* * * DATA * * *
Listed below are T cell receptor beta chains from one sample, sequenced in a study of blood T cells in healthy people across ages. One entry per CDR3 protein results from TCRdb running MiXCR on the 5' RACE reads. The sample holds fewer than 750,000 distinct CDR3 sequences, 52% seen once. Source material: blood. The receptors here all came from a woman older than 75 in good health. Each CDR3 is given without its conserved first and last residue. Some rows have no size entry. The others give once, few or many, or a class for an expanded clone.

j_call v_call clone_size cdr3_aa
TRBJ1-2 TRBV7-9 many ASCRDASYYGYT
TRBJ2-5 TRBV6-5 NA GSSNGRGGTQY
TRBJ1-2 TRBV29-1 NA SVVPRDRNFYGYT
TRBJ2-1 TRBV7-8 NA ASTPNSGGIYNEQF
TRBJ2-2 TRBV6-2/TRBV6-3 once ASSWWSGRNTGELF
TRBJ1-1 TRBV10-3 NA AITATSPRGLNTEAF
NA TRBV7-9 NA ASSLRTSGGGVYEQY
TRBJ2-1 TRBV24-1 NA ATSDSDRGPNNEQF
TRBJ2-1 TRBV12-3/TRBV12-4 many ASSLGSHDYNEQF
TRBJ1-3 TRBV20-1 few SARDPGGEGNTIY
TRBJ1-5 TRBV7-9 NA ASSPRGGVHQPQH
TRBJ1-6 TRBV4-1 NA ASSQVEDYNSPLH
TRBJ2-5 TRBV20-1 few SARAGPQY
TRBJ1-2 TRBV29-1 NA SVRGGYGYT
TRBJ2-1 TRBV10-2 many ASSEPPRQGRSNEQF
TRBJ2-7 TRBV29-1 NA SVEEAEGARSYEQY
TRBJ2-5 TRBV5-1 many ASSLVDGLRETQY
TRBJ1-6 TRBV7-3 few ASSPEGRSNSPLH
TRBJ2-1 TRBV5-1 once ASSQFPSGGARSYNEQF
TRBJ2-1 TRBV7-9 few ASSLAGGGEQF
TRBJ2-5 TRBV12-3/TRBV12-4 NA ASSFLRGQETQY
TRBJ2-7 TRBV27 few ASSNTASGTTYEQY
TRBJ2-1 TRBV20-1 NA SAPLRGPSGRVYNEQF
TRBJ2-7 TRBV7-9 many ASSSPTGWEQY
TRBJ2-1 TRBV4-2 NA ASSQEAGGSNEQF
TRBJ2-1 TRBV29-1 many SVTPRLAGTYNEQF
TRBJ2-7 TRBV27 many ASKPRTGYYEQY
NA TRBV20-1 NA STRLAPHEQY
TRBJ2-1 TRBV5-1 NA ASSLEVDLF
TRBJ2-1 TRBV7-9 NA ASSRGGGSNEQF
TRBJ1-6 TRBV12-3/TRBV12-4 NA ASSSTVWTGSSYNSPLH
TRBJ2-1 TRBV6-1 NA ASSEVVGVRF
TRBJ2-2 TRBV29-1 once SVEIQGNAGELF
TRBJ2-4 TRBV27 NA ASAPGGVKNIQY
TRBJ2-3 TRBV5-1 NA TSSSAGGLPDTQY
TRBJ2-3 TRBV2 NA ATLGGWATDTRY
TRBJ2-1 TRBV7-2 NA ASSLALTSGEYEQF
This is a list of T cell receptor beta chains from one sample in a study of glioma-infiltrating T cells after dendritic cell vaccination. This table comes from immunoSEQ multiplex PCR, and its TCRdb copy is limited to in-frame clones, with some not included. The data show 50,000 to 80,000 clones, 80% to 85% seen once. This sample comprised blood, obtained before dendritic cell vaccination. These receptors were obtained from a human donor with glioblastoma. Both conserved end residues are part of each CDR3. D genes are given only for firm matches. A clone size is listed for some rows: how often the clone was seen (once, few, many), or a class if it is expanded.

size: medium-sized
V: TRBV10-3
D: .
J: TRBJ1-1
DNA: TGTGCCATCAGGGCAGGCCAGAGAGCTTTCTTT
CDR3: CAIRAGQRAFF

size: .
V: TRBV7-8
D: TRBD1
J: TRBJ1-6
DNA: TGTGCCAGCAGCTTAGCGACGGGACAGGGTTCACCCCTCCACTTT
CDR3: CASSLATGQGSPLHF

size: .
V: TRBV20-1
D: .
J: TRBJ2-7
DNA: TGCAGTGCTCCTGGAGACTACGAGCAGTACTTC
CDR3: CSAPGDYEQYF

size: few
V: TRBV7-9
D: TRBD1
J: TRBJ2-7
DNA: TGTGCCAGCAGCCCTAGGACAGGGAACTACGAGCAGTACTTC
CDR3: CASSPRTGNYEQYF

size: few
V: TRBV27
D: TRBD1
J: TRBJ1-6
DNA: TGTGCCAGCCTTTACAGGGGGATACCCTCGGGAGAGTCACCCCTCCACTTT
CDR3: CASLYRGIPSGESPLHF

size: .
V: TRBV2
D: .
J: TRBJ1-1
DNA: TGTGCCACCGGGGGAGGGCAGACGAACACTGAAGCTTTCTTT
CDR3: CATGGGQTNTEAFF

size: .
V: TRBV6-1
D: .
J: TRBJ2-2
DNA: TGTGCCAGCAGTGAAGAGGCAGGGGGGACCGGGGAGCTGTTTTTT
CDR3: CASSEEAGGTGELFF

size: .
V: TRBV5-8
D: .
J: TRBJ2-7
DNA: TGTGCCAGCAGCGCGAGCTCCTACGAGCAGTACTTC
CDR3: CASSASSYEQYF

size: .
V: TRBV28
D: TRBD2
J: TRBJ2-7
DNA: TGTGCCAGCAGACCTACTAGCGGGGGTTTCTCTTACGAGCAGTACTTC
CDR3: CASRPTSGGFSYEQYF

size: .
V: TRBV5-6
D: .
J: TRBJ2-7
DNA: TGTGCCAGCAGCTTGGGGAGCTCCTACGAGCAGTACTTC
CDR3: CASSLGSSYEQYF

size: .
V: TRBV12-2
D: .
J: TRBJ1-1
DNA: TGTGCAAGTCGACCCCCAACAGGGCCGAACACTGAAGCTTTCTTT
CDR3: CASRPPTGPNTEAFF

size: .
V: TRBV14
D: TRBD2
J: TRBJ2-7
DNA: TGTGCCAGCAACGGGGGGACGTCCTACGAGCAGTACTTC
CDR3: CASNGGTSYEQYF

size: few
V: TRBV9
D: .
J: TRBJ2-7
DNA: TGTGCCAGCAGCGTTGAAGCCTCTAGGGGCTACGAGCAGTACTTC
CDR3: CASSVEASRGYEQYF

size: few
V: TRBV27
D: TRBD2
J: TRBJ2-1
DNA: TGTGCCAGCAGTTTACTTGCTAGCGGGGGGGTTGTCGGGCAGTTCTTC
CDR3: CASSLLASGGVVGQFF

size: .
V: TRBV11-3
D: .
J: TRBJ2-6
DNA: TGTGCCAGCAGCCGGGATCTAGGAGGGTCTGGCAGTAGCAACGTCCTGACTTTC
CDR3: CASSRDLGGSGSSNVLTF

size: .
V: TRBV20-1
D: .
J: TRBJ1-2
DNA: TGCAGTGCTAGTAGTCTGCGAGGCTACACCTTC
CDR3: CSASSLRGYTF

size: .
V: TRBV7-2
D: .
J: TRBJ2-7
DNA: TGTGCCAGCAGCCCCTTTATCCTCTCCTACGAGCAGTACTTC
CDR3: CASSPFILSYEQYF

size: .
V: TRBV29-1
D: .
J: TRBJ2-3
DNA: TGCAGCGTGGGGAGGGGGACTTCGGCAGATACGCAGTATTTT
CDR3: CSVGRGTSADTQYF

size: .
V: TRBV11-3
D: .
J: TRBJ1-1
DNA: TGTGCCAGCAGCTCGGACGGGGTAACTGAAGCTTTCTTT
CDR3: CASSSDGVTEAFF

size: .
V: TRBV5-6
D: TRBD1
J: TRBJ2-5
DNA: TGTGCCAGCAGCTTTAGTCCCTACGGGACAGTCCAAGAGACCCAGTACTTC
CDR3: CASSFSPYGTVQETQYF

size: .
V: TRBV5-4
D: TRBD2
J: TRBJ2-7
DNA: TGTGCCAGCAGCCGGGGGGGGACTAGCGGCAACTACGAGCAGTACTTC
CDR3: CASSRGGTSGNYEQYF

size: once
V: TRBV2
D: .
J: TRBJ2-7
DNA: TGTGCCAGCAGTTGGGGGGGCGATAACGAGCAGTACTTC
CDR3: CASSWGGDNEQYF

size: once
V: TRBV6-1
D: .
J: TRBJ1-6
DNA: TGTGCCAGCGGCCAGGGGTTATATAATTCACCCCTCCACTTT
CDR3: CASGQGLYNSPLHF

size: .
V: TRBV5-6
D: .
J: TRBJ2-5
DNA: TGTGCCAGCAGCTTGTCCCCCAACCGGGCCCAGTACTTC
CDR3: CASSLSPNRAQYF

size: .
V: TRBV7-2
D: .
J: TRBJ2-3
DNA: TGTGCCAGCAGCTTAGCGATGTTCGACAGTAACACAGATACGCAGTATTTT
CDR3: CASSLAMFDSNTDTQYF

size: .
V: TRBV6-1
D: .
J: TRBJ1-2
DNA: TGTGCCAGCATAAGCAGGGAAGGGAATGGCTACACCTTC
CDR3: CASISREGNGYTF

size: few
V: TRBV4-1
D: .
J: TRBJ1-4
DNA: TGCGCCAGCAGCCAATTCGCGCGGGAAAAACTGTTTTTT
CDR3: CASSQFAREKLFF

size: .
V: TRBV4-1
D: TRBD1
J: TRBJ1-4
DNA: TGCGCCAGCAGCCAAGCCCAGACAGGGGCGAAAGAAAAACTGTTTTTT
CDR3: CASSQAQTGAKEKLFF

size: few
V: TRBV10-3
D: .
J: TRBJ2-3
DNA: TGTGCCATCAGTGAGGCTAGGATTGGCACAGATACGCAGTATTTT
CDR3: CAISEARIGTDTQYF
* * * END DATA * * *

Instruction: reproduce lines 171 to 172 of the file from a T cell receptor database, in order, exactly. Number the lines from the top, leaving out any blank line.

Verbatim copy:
DNA: TGTGCCAGCAGTTGGGGGGGCGATAACGAGCAGTACTTC
CDR3: CASSWGGDNEQYF